The output of the exercise should be used by the organisation to assess the level of privacy risk to which it is exposed, based on what personal data is processed, why it is processed, who it is shared with and the location in which it is processed.
Article 83 of the GDPR sets out details of factors to consider when imposing administrative fines. It is this that regulators will look at when deciding whether or not to levy a fine against an organisation for a breach of the GDPR.
The implementation of a GDPR compliance programme can be used to demonstrate the controls that an organisation has to comply with GDPR. This should assist in mitigating the risk of a fine being imposed or the level of fine received.
Elements which should be considered as part of a GDPR compliance programme include:
(a) Create and/or monitor privacy policies and procedures
These should be used to set out the standards your organisation expects of employees, consultants and contractors when they process personal data.
Privacy policies and procedures will need to set out clear guidance on how your organisation will ensure compliance with data protection requirements, including a clear explanation of what those requirements are and practical guidance on how to achieve compliance. Areas to cover include:
Policies and procedures should be structured and written in an easy to use format. They need to be readily accessible to all individuals within your organisation who handle personal data. A key objective will be to demonstrate to regulators that staff are aware of your standards and that these are appropriate in relation to the privacy risks inherent in your organisation.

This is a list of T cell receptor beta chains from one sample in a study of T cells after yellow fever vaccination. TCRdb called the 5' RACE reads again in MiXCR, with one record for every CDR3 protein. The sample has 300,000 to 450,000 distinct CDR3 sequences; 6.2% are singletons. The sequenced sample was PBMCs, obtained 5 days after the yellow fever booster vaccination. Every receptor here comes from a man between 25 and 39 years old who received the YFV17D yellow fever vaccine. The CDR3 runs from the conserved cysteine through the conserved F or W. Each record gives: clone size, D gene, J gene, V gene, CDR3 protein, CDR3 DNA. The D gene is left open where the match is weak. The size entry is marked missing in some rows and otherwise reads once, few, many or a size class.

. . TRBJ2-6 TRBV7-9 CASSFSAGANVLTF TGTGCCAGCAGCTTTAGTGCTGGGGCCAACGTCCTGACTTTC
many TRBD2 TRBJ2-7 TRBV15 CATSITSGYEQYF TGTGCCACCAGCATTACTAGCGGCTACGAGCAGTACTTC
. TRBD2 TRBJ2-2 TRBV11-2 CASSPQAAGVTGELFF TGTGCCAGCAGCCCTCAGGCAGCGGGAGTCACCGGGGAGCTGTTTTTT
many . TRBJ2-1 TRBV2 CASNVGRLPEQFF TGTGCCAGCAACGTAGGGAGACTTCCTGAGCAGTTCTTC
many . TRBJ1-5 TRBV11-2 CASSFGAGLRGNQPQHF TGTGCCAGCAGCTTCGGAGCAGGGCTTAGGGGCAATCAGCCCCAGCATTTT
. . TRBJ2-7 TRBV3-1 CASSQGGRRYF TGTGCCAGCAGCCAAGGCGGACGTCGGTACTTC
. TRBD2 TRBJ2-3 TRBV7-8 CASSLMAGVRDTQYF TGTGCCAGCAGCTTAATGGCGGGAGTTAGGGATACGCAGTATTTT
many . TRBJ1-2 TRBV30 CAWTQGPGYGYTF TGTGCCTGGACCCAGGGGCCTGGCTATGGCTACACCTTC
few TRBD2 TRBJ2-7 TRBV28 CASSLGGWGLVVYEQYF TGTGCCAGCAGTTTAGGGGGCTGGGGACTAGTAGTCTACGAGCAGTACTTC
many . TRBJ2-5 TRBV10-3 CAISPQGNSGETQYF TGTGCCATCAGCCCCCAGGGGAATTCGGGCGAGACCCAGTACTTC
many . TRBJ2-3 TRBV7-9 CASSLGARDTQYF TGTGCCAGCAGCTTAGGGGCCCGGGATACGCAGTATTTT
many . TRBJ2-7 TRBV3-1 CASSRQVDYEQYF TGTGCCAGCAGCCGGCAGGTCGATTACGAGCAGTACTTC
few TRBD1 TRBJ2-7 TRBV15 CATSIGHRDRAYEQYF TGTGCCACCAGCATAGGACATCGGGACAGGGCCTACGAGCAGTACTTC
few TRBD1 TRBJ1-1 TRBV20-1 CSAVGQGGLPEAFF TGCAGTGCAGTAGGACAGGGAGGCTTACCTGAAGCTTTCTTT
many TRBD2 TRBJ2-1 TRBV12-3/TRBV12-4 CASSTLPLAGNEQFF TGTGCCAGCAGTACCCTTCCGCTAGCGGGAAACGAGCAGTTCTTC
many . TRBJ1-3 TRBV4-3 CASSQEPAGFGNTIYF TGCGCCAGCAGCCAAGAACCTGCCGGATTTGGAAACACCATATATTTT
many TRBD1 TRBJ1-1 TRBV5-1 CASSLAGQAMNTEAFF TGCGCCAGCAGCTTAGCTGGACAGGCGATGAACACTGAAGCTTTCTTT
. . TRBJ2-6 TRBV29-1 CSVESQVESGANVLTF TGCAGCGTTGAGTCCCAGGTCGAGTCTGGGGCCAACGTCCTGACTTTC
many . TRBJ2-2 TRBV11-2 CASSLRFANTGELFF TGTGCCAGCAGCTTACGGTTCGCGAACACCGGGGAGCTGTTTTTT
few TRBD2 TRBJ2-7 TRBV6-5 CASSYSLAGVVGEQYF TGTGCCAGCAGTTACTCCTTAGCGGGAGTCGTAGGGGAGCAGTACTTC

The time and effort that will be required to put in place appropriate policies, procedures and systems to comply with new requirements, such as data portability and data deletion rights should not be under-estimated.
(b) Provide and monitor training for individuals who process personal data
A calendar of training should be established and rolled out throughout the organisation with updates taking place regularly. Bespoke training and or workshops should be provided to areas of your organisation which involve high risk or high volume processing, for example, marketing and HR.
(c) Implement and monitor organisational controls to comply with the GDPR
An exercise to determine which provisions of the GDPR will apply to your organisation should be undertaken and ownership should be allocated for compliance with these provisions.
Appropriate measures should be put in place to comply with GDPR requirements. The measures implemented should be tested to ensure that these are working as anticipated. For example, implementing background screening of employees with access to sensitive financial data to ensure that data is kept secure.
(d) Deal with the sharing of personal data with third parties and the use of third party data processors
Article 28 requires data controllers to choose data processors that have in place appropriate measures to meet the requirements of the GDPR. Procurement procedures will therefore need to be refreshed to expand due diligence not just to data security measures but also to wider GDPR compliance measures, with a particular focus on individuals' rights.